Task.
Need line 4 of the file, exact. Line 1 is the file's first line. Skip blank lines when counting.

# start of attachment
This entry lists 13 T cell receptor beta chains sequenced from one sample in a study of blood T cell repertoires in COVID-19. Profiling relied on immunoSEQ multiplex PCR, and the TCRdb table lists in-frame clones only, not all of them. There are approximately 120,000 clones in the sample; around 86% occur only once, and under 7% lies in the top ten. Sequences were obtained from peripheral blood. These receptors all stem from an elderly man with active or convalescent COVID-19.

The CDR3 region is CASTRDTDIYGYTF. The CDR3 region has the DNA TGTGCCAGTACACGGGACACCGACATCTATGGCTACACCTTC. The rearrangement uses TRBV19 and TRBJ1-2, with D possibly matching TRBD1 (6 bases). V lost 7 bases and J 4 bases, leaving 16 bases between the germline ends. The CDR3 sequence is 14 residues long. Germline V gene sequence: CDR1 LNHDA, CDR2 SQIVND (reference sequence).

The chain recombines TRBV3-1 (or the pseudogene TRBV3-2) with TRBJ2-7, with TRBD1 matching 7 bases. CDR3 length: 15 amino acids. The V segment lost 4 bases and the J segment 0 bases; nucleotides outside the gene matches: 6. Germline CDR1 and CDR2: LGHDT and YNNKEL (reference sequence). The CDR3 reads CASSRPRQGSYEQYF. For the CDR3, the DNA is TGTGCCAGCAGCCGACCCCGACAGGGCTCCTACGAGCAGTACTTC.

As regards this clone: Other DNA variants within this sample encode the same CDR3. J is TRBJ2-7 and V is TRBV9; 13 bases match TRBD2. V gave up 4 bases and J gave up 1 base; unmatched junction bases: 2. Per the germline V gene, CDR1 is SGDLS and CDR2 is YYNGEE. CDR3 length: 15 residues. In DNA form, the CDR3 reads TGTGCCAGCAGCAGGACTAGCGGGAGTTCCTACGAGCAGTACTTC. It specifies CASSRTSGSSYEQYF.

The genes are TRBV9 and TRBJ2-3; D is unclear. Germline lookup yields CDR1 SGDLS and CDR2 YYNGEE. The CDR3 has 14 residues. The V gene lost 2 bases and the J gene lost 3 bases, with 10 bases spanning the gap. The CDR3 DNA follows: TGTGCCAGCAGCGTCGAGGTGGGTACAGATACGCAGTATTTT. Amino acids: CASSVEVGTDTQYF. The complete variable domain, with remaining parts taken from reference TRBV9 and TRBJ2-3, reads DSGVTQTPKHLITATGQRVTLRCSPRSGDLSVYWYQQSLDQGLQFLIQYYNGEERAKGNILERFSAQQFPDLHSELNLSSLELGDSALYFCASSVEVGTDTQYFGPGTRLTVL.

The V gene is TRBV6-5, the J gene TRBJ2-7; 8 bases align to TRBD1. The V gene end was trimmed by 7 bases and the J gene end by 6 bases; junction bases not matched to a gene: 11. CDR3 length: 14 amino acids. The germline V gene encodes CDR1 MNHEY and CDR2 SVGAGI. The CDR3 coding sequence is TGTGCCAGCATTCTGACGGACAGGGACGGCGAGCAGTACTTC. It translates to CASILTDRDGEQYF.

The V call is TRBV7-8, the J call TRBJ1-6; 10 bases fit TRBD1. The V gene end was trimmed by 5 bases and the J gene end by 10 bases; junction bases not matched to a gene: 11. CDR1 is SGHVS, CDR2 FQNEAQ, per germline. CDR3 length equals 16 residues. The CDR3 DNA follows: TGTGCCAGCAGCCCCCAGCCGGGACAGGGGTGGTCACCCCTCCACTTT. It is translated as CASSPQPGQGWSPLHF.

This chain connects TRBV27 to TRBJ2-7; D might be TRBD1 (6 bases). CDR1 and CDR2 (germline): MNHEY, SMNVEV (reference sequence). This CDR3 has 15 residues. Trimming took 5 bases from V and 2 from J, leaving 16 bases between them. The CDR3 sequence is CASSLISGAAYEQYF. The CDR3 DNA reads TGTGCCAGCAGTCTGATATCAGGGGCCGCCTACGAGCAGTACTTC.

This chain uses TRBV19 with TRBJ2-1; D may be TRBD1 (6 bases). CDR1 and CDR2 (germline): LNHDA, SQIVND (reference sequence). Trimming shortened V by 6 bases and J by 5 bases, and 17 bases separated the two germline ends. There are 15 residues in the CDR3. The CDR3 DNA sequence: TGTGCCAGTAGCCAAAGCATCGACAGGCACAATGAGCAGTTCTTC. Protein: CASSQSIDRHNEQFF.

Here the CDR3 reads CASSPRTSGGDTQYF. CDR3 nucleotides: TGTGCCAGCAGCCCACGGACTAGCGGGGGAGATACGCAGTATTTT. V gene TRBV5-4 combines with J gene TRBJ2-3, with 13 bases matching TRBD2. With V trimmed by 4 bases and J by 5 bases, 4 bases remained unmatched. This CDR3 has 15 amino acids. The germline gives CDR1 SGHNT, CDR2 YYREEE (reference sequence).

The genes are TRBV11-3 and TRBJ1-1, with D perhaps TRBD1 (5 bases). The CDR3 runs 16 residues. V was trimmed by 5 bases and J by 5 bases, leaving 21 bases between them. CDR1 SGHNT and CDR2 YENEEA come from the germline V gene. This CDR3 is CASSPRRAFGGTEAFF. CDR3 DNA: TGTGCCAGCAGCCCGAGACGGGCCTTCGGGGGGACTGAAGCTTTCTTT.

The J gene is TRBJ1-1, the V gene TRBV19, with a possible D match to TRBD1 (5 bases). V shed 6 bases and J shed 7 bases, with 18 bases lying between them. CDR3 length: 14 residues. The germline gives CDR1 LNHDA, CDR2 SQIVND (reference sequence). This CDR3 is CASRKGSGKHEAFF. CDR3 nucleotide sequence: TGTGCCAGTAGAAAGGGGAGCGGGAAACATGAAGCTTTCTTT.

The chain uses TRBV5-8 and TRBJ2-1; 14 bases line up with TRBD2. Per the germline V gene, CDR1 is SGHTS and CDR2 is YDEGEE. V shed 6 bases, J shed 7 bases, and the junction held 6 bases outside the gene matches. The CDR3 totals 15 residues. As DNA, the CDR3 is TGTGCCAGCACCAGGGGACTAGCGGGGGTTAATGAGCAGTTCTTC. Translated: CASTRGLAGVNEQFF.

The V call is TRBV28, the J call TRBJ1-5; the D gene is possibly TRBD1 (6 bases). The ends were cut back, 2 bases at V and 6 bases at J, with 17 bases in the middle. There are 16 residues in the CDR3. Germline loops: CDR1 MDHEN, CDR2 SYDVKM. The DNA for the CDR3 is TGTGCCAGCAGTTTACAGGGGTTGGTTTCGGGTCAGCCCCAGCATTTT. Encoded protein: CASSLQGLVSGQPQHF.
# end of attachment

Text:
As regards this clone: Other DNA variants within this sample encode the same CDR3. J is TRBJ2-7 and V is TRBV9; 13 bases match TRBD2. V gave up 4 bases and J gave up 1 base; unmatched junction bases: 2. Per the germline V gene, CDR1 is SGDLS and CDR2 is YYNGEE. CDR3 length: 15 residues. In DNA form, the CDR3 reads TGTGCCAGCAGCAGGACTAGCGGGAGTTCCTACGAGCAGTACTTC. It specifies CASSRTSGSSYEQYF.